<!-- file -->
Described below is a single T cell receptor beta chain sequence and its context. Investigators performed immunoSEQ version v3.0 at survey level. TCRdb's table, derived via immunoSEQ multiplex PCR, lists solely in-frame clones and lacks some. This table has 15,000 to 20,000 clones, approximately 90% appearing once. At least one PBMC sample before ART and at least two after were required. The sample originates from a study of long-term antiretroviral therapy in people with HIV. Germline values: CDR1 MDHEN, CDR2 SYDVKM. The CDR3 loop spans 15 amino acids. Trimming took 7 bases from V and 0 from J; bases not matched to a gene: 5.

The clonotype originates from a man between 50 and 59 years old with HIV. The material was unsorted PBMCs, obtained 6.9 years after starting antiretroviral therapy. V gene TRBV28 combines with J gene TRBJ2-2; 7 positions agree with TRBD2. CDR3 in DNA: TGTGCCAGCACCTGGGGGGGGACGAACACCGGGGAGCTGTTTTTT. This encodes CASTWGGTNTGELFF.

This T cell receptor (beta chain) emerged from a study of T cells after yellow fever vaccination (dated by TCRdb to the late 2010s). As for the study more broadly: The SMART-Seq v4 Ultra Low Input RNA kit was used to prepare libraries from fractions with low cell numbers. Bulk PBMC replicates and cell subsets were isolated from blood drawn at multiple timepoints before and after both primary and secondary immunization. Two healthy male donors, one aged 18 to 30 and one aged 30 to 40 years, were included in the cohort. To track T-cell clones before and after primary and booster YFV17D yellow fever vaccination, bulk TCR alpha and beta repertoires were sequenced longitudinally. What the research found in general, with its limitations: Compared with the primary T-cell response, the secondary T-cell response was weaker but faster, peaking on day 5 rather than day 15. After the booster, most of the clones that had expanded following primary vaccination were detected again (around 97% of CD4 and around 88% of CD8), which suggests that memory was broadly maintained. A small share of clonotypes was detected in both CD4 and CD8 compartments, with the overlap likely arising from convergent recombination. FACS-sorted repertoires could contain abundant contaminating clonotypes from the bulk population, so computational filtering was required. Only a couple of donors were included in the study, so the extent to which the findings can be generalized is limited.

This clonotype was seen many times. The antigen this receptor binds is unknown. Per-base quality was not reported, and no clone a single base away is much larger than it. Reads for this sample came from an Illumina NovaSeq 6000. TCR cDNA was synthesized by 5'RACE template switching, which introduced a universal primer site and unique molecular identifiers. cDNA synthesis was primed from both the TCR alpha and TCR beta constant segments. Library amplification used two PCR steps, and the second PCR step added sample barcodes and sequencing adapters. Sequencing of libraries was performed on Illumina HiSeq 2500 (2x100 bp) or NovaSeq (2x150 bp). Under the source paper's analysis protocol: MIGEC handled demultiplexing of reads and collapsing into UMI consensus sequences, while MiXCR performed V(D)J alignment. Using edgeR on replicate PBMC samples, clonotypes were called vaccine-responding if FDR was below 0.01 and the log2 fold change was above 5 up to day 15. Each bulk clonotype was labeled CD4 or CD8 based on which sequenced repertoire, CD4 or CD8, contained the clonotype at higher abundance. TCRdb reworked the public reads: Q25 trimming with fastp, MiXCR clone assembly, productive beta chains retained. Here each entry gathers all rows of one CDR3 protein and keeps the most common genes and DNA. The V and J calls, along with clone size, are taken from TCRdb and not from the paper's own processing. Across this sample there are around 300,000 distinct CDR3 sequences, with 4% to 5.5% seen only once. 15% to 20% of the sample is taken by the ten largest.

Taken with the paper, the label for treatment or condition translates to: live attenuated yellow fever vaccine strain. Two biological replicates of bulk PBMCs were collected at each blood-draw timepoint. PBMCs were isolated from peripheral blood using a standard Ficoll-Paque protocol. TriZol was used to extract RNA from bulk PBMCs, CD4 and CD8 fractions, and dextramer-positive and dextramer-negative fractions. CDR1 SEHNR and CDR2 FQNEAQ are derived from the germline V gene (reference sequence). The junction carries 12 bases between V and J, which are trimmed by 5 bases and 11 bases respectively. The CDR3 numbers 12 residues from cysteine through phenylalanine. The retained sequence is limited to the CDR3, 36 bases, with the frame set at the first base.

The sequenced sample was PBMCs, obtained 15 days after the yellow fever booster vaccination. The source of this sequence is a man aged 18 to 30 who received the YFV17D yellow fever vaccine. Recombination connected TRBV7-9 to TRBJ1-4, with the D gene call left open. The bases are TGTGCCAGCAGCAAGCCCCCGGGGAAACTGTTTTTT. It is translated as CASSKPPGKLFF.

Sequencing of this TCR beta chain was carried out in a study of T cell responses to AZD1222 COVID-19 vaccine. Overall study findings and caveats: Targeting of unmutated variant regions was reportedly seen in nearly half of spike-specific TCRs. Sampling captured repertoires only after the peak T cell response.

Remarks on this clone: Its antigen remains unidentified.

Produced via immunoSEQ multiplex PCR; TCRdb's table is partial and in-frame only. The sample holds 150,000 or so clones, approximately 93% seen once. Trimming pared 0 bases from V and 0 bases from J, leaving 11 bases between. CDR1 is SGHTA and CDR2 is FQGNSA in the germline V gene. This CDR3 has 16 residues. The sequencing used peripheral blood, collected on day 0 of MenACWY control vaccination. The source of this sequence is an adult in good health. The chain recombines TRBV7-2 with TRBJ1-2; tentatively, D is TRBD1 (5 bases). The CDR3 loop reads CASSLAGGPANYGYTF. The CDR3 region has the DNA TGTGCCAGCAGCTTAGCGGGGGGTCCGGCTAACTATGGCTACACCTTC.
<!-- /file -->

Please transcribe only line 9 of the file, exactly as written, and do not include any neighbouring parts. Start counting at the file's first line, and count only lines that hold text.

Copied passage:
Produced via immunoSEQ multiplex PCR; TCRdb's table is partial and in-frame only. The sample holds 150,000 or so clones, approximately 93% seen once. Trimming pared 0 bases from V and 0 bases from J, leaving 11 bases between. CDR1 is SGHTA and CDR2 is FQGNSA in the germline V gene. This CDR3 has 16 residues. The sequencing used peripheral blood, collected on day 0 of MenACWY control vaccination. The source of this sequence is an adult in good health. The chain recombines TRBV7-2 with TRBJ1-2; tentatively, D is TRBD1 (5 bases). The CDR3 loop reads CASSLAGGPANYGYTF. The CDR3 region has the DNA TGTGCCAGCAGCTTAGCGGGGGGTCCGGCTAACTATGGCTACACCTTC.